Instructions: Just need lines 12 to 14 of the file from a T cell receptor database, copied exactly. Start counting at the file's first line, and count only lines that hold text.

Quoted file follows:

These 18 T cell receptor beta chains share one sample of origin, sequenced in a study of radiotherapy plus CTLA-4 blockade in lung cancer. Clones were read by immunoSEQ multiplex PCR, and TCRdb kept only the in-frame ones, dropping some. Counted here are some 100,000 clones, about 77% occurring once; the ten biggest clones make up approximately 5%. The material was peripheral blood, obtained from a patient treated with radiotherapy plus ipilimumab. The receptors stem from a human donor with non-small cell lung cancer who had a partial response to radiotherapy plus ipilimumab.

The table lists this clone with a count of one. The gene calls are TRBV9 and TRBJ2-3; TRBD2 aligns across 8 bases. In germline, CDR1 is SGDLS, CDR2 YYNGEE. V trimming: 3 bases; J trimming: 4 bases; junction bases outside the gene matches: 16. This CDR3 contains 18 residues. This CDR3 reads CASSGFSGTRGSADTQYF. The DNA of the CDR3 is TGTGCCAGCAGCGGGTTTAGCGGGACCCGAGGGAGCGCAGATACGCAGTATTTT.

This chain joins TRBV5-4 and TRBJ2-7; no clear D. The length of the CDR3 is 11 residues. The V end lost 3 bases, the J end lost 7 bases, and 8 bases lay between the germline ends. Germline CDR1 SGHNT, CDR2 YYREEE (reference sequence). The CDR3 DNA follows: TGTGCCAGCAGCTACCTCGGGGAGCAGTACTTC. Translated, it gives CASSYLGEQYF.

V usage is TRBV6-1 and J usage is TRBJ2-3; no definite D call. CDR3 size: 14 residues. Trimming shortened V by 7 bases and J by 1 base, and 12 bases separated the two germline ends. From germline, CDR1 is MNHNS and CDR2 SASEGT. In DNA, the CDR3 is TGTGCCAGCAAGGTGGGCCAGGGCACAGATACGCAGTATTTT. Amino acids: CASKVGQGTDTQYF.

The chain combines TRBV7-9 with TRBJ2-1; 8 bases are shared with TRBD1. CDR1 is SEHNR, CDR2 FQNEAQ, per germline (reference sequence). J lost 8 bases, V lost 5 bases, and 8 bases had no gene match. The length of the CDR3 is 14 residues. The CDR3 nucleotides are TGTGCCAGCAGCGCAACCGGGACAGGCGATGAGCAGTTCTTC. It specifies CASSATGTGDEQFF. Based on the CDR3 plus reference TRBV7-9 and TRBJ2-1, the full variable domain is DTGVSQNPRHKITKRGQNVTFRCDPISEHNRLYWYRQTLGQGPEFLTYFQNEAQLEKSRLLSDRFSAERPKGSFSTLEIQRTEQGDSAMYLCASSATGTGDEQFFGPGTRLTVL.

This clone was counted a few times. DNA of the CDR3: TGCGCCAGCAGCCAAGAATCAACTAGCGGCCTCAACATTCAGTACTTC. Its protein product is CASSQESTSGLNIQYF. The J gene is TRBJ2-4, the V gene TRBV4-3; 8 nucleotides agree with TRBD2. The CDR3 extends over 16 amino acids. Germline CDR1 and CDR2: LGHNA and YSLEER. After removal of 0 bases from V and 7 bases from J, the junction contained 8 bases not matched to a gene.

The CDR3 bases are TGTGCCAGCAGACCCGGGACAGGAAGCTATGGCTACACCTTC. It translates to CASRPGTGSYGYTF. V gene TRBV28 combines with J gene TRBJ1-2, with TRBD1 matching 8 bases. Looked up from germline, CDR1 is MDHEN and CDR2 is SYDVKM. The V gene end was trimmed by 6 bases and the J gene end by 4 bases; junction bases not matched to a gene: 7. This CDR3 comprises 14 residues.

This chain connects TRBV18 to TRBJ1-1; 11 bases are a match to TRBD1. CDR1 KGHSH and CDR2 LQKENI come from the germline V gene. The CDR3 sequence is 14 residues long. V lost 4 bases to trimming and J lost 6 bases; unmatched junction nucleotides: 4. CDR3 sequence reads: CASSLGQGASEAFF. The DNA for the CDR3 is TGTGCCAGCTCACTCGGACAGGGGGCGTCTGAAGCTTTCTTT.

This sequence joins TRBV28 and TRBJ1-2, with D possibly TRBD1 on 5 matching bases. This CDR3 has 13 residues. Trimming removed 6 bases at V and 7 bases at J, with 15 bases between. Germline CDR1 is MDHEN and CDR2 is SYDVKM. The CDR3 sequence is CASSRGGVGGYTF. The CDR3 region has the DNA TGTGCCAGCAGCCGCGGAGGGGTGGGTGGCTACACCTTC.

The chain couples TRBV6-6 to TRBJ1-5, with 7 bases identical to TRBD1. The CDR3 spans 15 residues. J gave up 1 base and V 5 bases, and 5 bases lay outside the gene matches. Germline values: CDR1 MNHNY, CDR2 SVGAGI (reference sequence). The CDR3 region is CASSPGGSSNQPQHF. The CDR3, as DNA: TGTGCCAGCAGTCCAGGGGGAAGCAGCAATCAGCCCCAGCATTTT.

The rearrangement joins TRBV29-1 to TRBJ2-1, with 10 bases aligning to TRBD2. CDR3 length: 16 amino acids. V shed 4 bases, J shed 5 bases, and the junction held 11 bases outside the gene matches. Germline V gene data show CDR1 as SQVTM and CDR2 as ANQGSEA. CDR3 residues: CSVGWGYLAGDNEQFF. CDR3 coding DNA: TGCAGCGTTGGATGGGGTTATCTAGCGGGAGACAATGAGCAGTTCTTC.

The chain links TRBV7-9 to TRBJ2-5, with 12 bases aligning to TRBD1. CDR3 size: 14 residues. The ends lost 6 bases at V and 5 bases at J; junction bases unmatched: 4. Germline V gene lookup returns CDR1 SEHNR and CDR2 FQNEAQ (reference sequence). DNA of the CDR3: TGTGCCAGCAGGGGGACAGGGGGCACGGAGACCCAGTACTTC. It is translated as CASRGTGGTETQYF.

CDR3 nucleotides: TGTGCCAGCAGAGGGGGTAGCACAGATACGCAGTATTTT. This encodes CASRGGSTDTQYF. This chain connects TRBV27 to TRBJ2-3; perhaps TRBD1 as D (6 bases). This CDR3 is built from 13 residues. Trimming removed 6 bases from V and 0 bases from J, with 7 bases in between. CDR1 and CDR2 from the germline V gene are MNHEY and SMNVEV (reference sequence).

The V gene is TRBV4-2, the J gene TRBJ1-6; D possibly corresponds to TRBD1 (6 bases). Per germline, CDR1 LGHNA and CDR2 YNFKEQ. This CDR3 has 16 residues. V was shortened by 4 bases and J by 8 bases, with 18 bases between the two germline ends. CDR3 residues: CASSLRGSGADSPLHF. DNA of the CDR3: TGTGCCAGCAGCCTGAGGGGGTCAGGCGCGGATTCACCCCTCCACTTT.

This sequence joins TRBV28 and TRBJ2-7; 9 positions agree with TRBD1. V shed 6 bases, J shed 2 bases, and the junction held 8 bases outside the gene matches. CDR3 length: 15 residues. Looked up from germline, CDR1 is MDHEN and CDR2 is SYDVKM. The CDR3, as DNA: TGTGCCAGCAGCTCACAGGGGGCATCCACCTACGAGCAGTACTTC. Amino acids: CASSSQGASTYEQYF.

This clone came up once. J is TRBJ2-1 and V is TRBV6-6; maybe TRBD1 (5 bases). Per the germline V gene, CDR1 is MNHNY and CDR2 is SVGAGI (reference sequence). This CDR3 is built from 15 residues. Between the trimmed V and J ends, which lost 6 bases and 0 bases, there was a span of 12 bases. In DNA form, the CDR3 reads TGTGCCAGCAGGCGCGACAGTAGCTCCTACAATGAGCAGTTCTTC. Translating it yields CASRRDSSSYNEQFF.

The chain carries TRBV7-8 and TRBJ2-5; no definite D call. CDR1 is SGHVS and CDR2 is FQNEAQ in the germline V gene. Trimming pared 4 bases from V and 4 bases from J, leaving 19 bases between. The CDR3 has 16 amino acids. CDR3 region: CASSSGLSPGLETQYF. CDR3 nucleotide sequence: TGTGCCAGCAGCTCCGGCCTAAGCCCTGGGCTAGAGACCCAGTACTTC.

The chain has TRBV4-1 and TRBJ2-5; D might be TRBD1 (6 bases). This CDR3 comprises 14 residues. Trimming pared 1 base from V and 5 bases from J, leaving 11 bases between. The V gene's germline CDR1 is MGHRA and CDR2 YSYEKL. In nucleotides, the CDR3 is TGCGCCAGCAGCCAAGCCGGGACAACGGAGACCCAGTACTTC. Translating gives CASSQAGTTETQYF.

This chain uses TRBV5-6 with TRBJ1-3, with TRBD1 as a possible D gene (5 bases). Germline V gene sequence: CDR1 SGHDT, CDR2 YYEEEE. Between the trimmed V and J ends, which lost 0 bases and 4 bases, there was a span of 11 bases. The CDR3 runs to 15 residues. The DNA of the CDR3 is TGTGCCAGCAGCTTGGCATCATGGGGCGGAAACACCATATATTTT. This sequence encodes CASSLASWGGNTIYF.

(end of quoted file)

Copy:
The chain links TRBV7-9 to TRBJ2-5, with 12 bases aligning to TRBD1. CDR3 size: 14 residues. The ends lost 6 bases at V and 5 bases at J; junction bases unmatched: 4. Germline V gene lookup returns CDR1 SEHNR and CDR2 FQNEAQ (reference sequence). DNA of the CDR3: TGTGCCAGCAGGGGGACAGGGGGCACGGAGACCCAGTACTTC. It is translated as CASRGTGGTETQYF.

CDR3 nucleotides: TGTGCCAGCAGAGGGGGTAGCACAGATACGCAGTATTTT. This encodes CASRGGSTDTQYF. This chain connects TRBV27 to TRBJ2-3; perhaps TRBD1 as D (6 bases). This CDR3 is built from 13 residues. Trimming removed 6 bases from V and 0 bases from J, with 7 bases in between. CDR1 and CDR2 from the germline V gene are MNHEY and SMNVEV (reference sequence).

The V gene is TRBV4-2, the J gene TRBJ1-6; D possibly corresponds to TRBD1 (6 bases). Per germline, CDR1 LGHNA and CDR2 YNFKEQ. This CDR3 has 16 residues. V was shortened by 4 bases and J by 8 bases, with 18 bases between the two germline ends. CDR3 residues: CASSLRGSGADSPLHF. DNA of the CDR3: TGTGCCAGCAGCCTGAGGGGGTCAGGCGCGGATTCACCCCTCCACTTT.